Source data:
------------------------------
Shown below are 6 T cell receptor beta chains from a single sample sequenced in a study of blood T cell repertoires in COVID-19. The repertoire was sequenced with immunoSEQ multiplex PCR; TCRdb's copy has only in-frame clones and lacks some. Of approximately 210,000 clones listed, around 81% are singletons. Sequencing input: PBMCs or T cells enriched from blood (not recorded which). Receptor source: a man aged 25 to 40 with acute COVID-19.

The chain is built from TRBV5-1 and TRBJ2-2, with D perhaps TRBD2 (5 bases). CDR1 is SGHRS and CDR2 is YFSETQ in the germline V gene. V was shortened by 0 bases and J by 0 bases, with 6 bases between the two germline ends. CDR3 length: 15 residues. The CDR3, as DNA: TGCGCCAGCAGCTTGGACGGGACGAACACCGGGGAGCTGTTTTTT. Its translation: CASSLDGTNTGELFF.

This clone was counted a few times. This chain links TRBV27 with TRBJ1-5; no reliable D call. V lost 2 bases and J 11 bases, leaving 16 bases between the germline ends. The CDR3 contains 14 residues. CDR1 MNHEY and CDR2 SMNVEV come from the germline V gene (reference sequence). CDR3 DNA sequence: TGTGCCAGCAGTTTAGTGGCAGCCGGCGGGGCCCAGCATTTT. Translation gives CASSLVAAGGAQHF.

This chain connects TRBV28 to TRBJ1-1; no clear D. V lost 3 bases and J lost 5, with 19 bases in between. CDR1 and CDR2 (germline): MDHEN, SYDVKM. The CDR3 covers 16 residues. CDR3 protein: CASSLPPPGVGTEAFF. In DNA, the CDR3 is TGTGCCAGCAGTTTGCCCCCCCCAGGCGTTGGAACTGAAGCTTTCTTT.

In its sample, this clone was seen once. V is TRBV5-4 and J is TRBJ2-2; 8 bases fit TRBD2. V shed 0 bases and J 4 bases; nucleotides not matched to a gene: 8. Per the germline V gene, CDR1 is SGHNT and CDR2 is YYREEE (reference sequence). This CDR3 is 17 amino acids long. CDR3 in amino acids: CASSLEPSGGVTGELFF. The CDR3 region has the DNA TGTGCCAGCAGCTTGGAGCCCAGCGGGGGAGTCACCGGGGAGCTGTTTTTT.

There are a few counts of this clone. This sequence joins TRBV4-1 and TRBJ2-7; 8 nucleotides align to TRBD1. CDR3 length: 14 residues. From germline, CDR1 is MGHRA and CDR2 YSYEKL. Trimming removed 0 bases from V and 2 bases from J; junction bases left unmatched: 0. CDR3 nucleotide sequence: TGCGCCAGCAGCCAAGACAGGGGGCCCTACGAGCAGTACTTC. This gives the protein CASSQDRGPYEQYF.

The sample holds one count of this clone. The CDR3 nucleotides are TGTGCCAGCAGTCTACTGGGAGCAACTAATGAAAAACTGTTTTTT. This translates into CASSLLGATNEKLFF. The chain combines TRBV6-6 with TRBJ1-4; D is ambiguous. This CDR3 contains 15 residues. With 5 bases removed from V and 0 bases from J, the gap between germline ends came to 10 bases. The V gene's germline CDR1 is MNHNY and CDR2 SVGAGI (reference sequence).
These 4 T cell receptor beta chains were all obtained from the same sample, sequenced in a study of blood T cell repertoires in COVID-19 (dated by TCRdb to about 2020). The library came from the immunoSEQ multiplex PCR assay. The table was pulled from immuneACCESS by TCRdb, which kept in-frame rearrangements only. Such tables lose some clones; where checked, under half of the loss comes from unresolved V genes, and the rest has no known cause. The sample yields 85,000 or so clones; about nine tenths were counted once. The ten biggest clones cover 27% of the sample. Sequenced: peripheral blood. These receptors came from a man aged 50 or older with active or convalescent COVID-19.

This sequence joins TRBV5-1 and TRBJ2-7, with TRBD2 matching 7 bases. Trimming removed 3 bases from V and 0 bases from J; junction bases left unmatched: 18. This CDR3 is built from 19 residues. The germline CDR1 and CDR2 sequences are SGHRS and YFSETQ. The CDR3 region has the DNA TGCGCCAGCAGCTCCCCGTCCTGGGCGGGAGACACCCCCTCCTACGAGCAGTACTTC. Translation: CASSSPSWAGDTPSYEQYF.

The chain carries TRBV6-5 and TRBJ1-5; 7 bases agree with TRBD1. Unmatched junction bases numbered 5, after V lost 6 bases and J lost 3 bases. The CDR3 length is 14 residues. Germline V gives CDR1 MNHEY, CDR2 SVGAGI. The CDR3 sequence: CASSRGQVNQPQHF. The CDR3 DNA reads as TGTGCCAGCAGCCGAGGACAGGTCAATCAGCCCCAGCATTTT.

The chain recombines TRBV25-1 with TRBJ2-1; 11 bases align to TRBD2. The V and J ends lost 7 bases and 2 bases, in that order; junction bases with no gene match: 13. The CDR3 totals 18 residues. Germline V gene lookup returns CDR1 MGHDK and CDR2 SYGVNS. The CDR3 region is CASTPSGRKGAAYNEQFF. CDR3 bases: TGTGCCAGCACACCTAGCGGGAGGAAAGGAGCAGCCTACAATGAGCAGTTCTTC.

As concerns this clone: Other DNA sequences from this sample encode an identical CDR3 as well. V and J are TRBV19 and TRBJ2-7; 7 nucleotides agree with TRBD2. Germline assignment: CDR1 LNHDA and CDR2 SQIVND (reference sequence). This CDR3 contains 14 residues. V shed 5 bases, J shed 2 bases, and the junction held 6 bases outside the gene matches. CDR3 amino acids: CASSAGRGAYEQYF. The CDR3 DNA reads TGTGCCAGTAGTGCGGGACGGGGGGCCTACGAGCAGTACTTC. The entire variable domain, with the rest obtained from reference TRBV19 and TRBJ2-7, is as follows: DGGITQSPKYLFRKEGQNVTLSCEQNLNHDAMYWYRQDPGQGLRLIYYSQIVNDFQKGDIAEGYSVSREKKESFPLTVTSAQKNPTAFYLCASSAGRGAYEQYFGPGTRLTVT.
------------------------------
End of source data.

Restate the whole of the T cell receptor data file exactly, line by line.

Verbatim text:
Shown below are 6 T cell receptor beta chains from a single sample sequenced in a study of blood T cell repertoires in COVID-19. The repertoire was sequenced with immunoSEQ multiplex PCR; TCRdb's copy has only in-frame clones and lacks some. Of approximately 210,000 clones listed, around 81% are singletons. Sequencing input: PBMCs or T cells enriched from blood (not recorded which). Receptor source: a man aged 25 to 40 with acute COVID-19.

The chain is built from TRBV5-1 and TRBJ2-2, with D perhaps TRBD2 (5 bases). CDR1 is SGHRS and CDR2 is YFSETQ in the germline V gene. V was shortened by 0 bases and J by 0 bases, with 6 bases between the two germline ends. CDR3 length: 15 residues. The CDR3, as DNA: TGCGCCAGCAGCTTGGACGGGACGAACACCGGGGAGCTGTTTTTT. Its translation: CASSLDGTNTGELFF.

This clone was counted a few times. This chain links TRBV27 with TRBJ1-5; no reliable D call. V lost 2 bases and J 11 bases, leaving 16 bases between the germline ends. The CDR3 contains 14 residues. CDR1 MNHEY and CDR2 SMNVEV come from the germline V gene (reference sequence). CDR3 DNA sequence: TGTGCCAGCAGTTTAGTGGCAGCCGGCGGGGCCCAGCATTTT. Translation gives CASSLVAAGGAQHF.

This chain connects TRBV28 to TRBJ1-1; no clear D. V lost 3 bases and J lost 5, with 19 bases in between. CDR1 and CDR2 (germline): MDHEN, SYDVKM. The CDR3 covers 16 residues. CDR3 protein: CASSLPPPGVGTEAFF. In DNA, the CDR3 is TGTGCCAGCAGTTTGCCCCCCCCAGGCGTTGGAACTGAAGCTTTCTTT.

In its sample, this clone was seen once. V is TRBV5-4 and J is TRBJ2-2; 8 bases fit TRBD2. V shed 0 bases and J 4 bases; nucleotides not matched to a gene: 8. Per the germline V gene, CDR1 is SGHNT and CDR2 is YYREEE (reference sequence). This CDR3 is 17 amino acids long. CDR3 in amino acids: CASSLEPSGGVTGELFF. The CDR3 region has the DNA TGTGCCAGCAGCTTGGAGCCCAGCGGGGGAGTCACCGGGGAGCTGTTTTTT.

There are a few counts of this clone. This sequence joins TRBV4-1 and TRBJ2-7; 8 nucleotides align to TRBD1. CDR3 length: 14 residues. From germline, CDR1 is MGHRA and CDR2 YSYEKL. Trimming removed 0 bases from V and 2 bases from J; junction bases left unmatched: 0. CDR3 nucleotide sequence: TGCGCCAGCAGCCAAGACAGGGGGCCCTACGAGCAGTACTTC. This gives the protein CASSQDRGPYEQYF.

The sample holds one count of this clone. The CDR3 nucleotides are TGTGCCAGCAGTCTACTGGGAGCAACTAATGAAAAACTGTTTTTT. This translates into CASSLLGATNEKLFF. The chain combines TRBV6-6 with TRBJ1-4; D is ambiguous. This CDR3 contains 15 residues. With 5 bases removed from V and 0 bases from J, the gap between germline ends came to 10 bases. The V gene's germline CDR1 is MNHNY and CDR2 SVGAGI (reference sequence).
These 4 T cell receptor beta chains were all obtained from the same sample, sequenced in a study of blood T cell repertoires in COVID-19 (dated by TCRdb to about 2020). The library came from the immunoSEQ multiplex PCR assay. The table was pulled from immuneACCESS by TCRdb, which kept in-frame rearrangements only. Such tables lose some clones; where checked, under half of the loss comes from unresolved V genes, and the rest has no known cause. The sample yields 85,000 or so clones; about nine tenths were counted once. The ten biggest clones cover 27% of the sample. Sequenced: peripheral blood. These receptors came from a man aged 50 or older with active or convalescent COVID-19.

This sequence joins TRBV5-1 and TRBJ2-7, with TRBD2 matching 7 bases. Trimming removed 3 bases from V and 0 bases from J; junction bases left unmatched: 18. This CDR3 is built from 19 residues. The germline CDR1 and CDR2 sequences are SGHRS and YFSETQ. The CDR3 region has the DNA TGCGCCAGCAGCTCCCCGTCCTGGGCGGGAGACACCCCCTCCTACGAGCAGTACTTC. Translation: CASSSPSWAGDTPSYEQYF.

The chain carries TRBV6-5 and TRBJ1-5; 7 bases agree with TRBD1. Unmatched junction bases numbered 5, after V lost 6 bases and J lost 3 bases. The CDR3 length is 14 residues. Germline V gives CDR1 MNHEY, CDR2 SVGAGI. The CDR3 sequence: CASSRGQVNQPQHF. The CDR3 DNA reads as TGTGCCAGCAGCCGAGGACAGGTCAATCAGCCCCAGCATTTT.

The chain recombines TRBV25-1 with TRBJ2-1; 11 bases align to TRBD2. The V and J ends lost 7 bases and 2 bases, in that order; junction bases with no gene match: 13. The CDR3 totals 18 residues. Germline V gene lookup returns CDR1 MGHDK and CDR2 SYGVNS. The CDR3 region is CASTPSGRKGAAYNEQFF. CDR3 bases: TGTGCCAGCACACCTAGCGGGAGGAAAGGAGCAGCCTACAATGAGCAGTTCTTC.

As concerns this clone: Other DNA sequences from this sample encode an identical CDR3 as well. V and J are TRBV19 and TRBJ2-7; 7 nucleotides agree with TRBD2. Germline assignment: CDR1 LNHDA and CDR2 SQIVND (reference sequence). This CDR3 contains 14 residues. V shed 5 bases, J shed 2 bases, and the junction held 6 bases outside the gene matches. CDR3 amino acids: CASSAGRGAYEQYF. The CDR3 DNA reads TGTGCCAGTAGTGCGGGACGGGGGGCCTACGAGCAGTACTTC. The entire variable domain, with the rest obtained from reference TRBV19 and TRBJ2-7, is as follows: DGGITQSPKYLFRKEGQNVTLSCEQNLNHDAMYWYRQDPGQGLRLIYYSQIVNDFQKGDIAEGYSVSREKKESFPLTVTSAQKNPTAFYLCASSAGRGAYEQYFGPGTRLTVT.